5 Average Growth Rate of Employment Classified by Skilled Groups 2001 -2005 Source Labor Force Survey (the third quarter) during 2001 -2005 White-collar high-skilled (WH): Legislators, senior officials and managers (Group 1),Professionals (Group 2), Technicians and associate professionals (Group 3) White-collar low-skilled (WL): Clerks, service workers (Group 4), Shop & market sales workers (Group 5) Blue-collar high-skilled (BH): Skilled agricultural and fishery workers (Group 6), Craft & related trade workers (Group 7) Blue-collar low-skilled (BL): Plant & machine operators and assemblers (Group 8), Elementary occupations (Group 9) Facts: Thailand 1. Facts and Trends of Increasing Demand for Skilled Workers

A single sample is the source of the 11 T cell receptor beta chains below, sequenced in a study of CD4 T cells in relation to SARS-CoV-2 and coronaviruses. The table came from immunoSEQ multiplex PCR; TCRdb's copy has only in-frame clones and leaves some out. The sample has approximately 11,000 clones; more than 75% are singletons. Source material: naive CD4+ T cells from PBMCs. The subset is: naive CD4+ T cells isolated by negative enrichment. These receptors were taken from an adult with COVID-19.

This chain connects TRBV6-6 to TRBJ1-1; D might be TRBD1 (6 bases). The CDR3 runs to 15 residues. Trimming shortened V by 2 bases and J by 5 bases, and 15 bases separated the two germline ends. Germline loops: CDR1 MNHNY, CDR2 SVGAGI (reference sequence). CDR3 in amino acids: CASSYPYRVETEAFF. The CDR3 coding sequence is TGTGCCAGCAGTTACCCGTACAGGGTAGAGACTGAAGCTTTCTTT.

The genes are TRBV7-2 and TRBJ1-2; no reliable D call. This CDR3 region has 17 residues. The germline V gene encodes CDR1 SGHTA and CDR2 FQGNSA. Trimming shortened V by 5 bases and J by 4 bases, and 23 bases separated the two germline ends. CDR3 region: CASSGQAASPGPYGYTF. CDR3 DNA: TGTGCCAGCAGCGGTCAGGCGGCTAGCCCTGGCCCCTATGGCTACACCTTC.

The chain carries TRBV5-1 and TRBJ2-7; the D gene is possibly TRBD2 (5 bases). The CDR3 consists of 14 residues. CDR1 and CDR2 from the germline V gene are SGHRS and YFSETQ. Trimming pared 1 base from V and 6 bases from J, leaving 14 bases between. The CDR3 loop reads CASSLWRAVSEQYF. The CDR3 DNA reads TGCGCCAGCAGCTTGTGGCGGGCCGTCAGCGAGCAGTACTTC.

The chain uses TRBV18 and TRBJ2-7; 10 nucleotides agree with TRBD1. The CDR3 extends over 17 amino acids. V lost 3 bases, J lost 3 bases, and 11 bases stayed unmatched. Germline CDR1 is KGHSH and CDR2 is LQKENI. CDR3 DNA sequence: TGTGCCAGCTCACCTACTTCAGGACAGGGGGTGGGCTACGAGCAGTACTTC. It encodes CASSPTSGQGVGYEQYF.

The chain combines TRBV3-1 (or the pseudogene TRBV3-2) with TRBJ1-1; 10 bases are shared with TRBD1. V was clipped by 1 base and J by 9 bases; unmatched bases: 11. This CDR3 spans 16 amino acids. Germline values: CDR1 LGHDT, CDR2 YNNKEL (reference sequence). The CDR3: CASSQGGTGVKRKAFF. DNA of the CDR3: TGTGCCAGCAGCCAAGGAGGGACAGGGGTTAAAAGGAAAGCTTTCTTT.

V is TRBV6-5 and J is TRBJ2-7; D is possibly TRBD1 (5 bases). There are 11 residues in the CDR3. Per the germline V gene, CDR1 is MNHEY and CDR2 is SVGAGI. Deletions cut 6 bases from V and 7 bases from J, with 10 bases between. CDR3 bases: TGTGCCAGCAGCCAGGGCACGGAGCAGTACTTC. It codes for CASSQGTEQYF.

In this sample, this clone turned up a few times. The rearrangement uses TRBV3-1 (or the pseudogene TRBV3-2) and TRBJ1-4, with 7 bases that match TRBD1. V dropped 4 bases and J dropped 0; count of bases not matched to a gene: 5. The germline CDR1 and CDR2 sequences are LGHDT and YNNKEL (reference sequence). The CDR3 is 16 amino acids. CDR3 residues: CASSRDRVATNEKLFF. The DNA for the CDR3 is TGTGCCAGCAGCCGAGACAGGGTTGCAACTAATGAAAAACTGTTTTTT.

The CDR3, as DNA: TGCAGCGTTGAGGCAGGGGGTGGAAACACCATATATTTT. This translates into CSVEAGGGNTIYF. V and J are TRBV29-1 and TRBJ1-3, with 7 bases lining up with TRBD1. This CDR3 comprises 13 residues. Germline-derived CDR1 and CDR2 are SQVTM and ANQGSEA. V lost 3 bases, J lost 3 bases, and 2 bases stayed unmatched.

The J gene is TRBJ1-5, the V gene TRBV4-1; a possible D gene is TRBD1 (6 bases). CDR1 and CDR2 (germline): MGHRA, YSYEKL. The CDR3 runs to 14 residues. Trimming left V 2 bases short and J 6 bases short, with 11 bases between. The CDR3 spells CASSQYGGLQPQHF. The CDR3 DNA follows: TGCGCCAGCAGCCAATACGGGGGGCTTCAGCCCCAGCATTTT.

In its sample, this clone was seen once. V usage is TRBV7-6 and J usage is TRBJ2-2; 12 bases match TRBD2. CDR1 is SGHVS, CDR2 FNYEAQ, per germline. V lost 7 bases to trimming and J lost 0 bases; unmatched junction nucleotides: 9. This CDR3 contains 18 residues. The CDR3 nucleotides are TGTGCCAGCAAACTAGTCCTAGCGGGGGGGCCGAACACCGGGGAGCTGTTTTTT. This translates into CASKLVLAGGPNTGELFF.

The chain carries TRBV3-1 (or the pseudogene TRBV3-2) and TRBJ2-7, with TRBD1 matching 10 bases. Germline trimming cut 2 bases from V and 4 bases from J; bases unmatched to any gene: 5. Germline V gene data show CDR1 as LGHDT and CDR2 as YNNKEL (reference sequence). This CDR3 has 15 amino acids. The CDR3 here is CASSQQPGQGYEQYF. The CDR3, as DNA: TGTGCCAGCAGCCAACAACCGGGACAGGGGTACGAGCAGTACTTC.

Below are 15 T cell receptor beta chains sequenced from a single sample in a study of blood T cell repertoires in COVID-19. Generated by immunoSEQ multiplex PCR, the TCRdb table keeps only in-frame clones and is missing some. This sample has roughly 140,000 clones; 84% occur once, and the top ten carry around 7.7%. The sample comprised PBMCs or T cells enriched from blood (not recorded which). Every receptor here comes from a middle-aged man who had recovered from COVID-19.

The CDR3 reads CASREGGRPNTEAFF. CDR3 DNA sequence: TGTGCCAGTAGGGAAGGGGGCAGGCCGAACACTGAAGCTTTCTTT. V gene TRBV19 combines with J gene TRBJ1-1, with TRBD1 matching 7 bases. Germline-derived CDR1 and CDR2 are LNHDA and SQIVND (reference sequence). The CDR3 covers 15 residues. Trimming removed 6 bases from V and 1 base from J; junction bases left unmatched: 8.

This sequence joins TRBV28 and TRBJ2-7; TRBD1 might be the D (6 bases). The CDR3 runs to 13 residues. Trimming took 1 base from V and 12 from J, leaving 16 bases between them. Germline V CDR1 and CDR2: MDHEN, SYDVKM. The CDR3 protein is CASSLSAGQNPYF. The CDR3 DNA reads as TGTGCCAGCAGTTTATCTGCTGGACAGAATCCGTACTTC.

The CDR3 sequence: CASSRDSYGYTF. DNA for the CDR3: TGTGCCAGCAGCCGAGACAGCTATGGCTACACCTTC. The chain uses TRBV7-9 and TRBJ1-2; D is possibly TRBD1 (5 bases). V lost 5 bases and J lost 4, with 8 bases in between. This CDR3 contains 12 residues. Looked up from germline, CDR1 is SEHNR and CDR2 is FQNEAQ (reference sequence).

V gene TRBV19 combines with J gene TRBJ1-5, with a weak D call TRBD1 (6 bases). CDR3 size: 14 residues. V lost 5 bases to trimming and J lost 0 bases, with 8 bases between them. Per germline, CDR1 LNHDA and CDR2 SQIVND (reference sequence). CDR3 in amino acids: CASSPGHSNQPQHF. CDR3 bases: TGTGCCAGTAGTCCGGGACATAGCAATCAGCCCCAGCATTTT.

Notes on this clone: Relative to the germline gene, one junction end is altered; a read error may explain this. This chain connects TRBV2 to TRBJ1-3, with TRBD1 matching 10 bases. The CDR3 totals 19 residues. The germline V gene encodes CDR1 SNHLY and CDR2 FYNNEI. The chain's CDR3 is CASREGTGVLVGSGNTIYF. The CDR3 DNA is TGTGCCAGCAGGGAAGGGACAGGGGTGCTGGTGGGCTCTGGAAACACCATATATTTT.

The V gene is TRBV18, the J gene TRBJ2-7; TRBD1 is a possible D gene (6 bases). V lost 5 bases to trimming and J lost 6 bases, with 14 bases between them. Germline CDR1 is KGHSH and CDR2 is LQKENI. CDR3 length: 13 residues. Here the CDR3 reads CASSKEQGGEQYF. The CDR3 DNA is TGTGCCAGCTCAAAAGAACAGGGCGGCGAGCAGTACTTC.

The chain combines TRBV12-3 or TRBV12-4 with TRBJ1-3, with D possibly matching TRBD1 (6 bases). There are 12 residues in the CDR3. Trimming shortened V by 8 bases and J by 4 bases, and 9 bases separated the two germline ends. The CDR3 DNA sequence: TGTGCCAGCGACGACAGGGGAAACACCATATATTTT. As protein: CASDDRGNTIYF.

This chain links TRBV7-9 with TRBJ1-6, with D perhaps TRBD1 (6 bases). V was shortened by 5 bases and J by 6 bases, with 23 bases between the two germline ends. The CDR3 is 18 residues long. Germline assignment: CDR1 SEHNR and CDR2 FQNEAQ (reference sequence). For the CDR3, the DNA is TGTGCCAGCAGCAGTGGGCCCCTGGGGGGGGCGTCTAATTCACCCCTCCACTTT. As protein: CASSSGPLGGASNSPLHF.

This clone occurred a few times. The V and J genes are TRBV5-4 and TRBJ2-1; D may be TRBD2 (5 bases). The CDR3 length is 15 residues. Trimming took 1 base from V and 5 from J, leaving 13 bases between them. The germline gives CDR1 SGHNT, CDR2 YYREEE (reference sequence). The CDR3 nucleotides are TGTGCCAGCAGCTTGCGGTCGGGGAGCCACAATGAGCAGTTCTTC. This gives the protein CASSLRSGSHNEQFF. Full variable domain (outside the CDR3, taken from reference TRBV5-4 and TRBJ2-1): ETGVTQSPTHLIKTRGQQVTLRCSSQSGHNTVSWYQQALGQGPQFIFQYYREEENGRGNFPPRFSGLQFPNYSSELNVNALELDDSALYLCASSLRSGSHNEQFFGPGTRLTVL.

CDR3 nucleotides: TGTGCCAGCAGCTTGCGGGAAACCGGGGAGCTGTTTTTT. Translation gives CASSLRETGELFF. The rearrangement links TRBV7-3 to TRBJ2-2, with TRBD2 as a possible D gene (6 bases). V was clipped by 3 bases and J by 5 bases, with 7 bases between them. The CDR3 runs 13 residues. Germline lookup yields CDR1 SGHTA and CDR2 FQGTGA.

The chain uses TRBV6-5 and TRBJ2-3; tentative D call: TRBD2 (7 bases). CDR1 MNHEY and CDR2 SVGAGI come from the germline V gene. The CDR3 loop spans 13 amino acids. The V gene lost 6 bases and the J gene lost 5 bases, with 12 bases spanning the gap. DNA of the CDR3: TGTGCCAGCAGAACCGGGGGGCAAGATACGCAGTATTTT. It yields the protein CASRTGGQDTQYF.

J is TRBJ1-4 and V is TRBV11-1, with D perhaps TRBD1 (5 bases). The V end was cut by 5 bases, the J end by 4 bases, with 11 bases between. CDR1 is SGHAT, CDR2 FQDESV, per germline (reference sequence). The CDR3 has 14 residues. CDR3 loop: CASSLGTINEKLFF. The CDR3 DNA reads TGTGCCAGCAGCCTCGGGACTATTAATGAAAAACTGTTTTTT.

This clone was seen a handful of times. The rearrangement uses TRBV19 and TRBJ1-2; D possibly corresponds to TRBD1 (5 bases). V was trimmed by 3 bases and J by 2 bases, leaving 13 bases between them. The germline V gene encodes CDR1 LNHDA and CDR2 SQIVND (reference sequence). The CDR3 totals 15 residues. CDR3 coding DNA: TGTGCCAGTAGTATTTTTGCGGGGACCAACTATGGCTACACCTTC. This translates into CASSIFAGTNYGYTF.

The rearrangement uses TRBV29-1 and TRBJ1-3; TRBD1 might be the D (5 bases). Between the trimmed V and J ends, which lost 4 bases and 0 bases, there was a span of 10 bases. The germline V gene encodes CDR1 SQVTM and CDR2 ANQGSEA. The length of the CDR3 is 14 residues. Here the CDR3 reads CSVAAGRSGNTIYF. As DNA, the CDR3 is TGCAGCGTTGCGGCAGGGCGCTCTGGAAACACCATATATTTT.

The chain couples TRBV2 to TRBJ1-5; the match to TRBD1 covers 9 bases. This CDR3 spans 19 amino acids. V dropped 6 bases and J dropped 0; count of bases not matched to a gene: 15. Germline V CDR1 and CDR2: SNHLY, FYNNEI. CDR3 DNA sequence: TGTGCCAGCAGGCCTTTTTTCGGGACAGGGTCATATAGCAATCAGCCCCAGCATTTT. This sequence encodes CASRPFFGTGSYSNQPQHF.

6 Source: Author calculation: raw data from the Labor Force Survey during 2001 -2005 Average Wage Per Month Classified by Occupations (Baht) Facts: Thailand 1. Facts and Trends of Increasing Demand for Skilled Workers

7 Empirical Studies about Increasing Demand for Skilled Workers Berman, Bound, and Griliches (1994) USBerman, Bound, and Griliches (1994) US Berman, Bound Berman, Bound and Machin (1998) Ex. UK, US, Aus, Japan De Laine, Laplagne, and Stone (2000) Aus Sasaki, and Sakura (2005) Japan Sánchez-Páramo and Schady (2002) Argentina, Brazil, Chile, Colombia, and Mexico Most Studies supports Skill- Biased Technological Change (SBTC) As technological advances are continuously introduced into the labor market; the high- skilled workers will be in demand to serve these advances. 1. Facts and Trends of Increasing Demand for Skilled Workers